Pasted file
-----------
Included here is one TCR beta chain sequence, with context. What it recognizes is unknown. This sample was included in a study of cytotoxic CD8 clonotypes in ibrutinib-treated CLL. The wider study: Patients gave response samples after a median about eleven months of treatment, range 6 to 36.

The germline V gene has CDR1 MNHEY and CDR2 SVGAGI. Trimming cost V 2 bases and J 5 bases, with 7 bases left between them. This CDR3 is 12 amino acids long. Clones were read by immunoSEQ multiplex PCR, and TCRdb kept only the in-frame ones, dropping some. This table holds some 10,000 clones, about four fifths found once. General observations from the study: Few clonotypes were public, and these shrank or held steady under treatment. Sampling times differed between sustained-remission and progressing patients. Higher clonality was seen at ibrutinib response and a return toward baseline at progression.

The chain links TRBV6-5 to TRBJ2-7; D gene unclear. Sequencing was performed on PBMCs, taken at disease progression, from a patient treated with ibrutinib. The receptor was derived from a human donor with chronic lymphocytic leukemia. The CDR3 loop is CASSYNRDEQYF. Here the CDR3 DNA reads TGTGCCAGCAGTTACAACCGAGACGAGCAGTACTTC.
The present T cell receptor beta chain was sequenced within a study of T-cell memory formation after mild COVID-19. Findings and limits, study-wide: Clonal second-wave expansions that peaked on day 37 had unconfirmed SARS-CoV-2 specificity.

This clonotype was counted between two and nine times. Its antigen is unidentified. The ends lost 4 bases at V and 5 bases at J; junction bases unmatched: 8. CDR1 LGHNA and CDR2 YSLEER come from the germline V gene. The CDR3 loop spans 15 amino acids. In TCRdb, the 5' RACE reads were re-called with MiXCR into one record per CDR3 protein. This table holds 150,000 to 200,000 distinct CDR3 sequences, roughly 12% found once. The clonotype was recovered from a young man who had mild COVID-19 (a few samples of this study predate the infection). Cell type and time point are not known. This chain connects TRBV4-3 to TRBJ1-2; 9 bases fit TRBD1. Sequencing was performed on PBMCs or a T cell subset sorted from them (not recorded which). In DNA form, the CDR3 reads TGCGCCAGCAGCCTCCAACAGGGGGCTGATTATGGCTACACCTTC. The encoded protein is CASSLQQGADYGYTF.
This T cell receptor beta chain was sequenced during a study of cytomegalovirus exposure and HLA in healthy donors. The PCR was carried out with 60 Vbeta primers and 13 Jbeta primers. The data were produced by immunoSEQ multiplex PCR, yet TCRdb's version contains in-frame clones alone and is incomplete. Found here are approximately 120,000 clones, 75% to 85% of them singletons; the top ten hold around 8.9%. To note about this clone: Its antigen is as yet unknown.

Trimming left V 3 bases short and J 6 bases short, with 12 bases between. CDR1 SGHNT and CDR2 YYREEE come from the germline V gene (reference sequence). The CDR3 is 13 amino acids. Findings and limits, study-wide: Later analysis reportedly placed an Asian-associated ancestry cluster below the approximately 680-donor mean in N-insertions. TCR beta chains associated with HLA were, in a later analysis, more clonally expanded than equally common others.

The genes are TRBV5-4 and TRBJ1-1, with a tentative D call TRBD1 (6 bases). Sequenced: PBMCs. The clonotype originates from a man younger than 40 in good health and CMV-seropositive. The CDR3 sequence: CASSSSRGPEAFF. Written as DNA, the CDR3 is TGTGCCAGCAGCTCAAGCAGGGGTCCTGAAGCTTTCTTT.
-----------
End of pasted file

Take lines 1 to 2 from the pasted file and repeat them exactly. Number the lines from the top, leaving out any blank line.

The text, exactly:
Included here is one TCR beta chain sequence, with context. What it recognizes is unknown. This sample was included in a study of cytotoxic CD8 clonotypes in ibrutinib-treated CLL. The wider study: Patients gave response samples after a median about eleven months of treatment, range 6 to 36.

The germline V gene has CDR1 MNHEY and CDR2 SVGAGI. Trimming cost V 2 bases and J 5 bases, with 7 bases left between them. This CDR3 is 12 amino acids long. Clones were read by immunoSEQ multiplex PCR, and TCRdb kept only the in-frame ones, dropping some. This table holds some 10,000 clones, about four fifths found once. General observations from the study: Few clonotypes were public, and these shrank or held steady under treatment. Sampling times differed between sustained-remission and progressing patients. Higher clonality was seen at ibrutinib response and a return toward baseline at progression.